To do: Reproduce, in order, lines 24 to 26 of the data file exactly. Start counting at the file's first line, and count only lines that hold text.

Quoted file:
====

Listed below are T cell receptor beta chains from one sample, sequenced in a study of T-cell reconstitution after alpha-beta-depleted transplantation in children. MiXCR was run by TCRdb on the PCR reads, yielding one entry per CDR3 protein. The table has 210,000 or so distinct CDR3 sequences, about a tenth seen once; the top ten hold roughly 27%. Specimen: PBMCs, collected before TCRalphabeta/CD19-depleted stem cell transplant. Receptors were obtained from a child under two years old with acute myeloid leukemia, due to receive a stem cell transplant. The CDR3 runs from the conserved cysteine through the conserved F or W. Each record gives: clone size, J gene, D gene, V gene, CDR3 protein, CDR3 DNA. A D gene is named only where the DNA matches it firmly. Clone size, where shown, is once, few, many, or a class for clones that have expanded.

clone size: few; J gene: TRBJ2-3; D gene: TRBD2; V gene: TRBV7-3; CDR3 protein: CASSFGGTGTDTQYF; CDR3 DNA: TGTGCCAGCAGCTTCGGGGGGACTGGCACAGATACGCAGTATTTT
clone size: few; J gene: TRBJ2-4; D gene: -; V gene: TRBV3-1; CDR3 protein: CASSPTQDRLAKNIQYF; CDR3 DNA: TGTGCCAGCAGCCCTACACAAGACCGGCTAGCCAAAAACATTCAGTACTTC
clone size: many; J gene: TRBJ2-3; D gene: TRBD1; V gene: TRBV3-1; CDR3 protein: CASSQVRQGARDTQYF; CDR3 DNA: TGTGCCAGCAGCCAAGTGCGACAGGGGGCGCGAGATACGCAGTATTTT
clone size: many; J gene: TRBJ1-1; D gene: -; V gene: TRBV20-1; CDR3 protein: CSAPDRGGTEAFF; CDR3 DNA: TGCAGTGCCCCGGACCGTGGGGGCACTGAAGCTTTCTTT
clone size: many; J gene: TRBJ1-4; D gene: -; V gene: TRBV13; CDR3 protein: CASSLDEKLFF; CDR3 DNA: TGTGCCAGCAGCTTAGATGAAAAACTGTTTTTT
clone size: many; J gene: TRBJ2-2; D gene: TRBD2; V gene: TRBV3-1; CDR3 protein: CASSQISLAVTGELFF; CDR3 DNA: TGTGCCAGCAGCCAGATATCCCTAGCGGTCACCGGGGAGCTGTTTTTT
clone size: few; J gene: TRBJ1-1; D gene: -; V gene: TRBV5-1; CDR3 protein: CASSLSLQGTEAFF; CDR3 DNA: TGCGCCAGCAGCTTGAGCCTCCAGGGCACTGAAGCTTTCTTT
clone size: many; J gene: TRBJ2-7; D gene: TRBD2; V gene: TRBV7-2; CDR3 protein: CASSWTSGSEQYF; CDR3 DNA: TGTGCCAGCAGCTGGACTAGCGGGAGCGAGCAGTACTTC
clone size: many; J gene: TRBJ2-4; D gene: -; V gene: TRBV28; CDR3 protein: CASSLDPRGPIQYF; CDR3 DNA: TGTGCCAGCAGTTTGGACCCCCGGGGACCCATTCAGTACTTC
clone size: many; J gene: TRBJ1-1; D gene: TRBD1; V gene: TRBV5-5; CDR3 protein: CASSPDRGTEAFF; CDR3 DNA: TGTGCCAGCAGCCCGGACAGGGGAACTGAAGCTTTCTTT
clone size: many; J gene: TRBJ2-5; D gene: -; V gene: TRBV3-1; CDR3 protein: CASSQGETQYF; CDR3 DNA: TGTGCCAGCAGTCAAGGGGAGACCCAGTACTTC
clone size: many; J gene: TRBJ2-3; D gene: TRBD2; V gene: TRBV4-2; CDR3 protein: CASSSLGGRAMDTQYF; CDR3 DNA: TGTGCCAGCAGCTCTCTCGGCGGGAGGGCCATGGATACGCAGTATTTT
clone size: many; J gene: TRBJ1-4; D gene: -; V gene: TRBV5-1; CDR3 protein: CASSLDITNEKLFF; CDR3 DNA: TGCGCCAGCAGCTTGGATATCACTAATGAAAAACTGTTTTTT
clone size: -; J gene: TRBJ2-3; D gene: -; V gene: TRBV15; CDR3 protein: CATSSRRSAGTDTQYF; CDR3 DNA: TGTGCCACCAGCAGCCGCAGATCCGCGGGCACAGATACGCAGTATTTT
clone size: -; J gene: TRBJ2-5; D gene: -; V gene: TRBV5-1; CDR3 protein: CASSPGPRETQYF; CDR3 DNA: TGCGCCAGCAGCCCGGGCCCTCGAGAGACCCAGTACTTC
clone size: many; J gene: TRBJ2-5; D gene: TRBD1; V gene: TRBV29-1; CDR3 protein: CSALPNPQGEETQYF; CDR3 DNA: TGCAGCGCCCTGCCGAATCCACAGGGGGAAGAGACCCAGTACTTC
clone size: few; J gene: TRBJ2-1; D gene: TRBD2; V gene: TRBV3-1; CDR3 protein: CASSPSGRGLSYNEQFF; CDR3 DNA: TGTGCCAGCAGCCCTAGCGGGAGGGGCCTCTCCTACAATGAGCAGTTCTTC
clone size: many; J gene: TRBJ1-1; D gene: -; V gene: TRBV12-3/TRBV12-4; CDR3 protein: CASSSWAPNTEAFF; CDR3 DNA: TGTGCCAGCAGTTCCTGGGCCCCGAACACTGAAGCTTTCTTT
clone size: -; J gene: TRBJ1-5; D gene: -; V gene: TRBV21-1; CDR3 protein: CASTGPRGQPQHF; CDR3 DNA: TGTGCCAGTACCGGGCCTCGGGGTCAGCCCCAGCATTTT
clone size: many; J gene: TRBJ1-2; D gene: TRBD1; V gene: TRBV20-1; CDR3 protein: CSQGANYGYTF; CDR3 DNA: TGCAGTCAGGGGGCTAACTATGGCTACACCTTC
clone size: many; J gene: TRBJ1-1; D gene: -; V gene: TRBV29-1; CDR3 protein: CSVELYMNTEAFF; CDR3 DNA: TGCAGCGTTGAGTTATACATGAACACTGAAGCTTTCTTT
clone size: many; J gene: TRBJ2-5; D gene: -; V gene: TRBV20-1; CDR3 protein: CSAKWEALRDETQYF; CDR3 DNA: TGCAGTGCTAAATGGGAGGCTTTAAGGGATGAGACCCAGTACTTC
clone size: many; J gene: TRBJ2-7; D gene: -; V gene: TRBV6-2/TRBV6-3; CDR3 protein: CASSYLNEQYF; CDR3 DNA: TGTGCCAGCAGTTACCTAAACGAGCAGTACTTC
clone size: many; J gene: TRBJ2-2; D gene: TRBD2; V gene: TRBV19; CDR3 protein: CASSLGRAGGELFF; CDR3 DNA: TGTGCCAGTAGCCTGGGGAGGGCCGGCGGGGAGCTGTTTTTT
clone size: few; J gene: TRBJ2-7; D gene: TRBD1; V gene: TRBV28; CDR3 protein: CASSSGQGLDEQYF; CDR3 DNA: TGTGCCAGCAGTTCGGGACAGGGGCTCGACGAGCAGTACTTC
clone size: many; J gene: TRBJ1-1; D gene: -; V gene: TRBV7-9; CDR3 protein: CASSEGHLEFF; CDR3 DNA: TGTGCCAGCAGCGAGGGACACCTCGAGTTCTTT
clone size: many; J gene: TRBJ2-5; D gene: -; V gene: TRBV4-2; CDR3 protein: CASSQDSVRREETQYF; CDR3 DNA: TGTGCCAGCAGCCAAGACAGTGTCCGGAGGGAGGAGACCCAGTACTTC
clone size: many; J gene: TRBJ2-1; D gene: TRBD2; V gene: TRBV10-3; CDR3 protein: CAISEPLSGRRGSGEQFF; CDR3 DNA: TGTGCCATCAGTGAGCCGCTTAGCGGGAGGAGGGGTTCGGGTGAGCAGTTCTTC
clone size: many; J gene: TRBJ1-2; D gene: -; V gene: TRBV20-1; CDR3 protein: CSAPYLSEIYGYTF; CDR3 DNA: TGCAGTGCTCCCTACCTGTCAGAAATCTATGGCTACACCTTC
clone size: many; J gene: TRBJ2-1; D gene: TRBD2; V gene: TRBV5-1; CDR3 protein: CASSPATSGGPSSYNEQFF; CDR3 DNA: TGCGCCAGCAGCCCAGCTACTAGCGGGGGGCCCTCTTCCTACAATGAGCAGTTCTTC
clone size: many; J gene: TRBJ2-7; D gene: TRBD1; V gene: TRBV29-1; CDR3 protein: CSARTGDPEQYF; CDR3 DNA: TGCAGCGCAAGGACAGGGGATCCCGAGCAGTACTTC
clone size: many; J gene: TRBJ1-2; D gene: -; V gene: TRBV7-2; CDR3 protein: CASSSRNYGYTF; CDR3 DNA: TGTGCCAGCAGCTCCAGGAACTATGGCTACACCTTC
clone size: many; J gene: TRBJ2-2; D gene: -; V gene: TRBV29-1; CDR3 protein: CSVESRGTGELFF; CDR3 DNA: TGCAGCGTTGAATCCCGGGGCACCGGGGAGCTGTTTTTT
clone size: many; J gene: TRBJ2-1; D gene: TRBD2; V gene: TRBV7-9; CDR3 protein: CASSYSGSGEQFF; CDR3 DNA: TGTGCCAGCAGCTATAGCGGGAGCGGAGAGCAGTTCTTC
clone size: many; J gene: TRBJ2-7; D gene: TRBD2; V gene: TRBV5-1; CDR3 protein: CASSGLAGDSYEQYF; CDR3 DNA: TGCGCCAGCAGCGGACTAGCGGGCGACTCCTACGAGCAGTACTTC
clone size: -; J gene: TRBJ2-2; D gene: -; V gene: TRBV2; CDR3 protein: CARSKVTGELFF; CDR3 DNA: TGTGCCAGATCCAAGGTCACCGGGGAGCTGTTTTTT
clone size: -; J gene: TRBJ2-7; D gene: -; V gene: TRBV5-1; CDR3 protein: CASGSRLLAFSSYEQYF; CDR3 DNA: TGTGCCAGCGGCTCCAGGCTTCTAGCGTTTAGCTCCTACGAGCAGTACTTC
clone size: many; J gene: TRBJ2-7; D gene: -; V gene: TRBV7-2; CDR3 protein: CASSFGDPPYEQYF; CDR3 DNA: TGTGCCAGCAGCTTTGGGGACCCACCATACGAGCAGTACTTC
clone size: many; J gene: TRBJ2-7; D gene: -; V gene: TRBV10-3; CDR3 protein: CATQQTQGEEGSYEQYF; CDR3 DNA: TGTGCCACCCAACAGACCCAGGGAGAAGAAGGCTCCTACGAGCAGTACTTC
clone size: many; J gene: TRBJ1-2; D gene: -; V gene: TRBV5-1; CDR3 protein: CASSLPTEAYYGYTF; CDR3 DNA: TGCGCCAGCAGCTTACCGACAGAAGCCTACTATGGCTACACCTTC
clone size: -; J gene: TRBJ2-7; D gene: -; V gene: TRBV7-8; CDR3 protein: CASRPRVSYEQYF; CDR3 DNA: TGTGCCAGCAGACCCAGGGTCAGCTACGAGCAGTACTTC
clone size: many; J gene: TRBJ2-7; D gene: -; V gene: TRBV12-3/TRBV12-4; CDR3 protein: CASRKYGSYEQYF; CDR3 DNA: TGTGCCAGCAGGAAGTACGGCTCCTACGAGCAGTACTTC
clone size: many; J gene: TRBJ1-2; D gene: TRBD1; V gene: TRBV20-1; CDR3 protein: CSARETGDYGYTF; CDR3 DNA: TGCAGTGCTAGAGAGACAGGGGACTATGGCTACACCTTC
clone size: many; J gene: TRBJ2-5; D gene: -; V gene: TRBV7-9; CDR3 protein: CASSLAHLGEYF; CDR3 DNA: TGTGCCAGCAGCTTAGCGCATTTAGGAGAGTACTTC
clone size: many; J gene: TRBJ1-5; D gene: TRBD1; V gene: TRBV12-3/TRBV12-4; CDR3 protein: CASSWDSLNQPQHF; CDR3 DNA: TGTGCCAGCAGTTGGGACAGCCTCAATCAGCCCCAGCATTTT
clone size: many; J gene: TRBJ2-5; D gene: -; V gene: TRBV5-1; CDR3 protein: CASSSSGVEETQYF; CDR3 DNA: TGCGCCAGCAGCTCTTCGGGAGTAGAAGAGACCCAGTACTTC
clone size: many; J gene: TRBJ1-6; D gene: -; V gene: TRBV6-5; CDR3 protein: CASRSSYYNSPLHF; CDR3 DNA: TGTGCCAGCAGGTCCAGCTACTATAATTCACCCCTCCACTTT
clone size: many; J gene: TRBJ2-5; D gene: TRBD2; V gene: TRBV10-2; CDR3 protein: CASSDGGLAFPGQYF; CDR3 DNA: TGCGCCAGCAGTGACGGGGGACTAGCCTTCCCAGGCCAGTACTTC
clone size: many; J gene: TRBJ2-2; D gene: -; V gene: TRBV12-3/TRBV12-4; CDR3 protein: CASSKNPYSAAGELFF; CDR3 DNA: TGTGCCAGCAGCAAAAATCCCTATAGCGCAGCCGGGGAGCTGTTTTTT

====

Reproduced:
clone size: many; J gene: TRBJ2-7; D gene: -; V gene: TRBV6-2/TRBV6-3; CDR3 protein: CASSYLNEQYF; CDR3 DNA: TGTGCCAGCAGTTACCTAAACGAGCAGTACTTC
clone size: many; J gene: TRBJ2-2; D gene: TRBD2; V gene: TRBV19; CDR3 protein: CASSLGRAGGELFF; CDR3 DNA: TGTGCCAGTAGCCTGGGGAGGGCCGGCGGGGAGCTGTTTTTT
clone size: few; J gene: TRBJ2-7; D gene: TRBD1; V gene: TRBV28; CDR3 protein: CASSSGQGLDEQYF; CDR3 DNA: TGTGCCAGCAGTTCGGGACAGGGGCTCGACGAGCAGTACTTC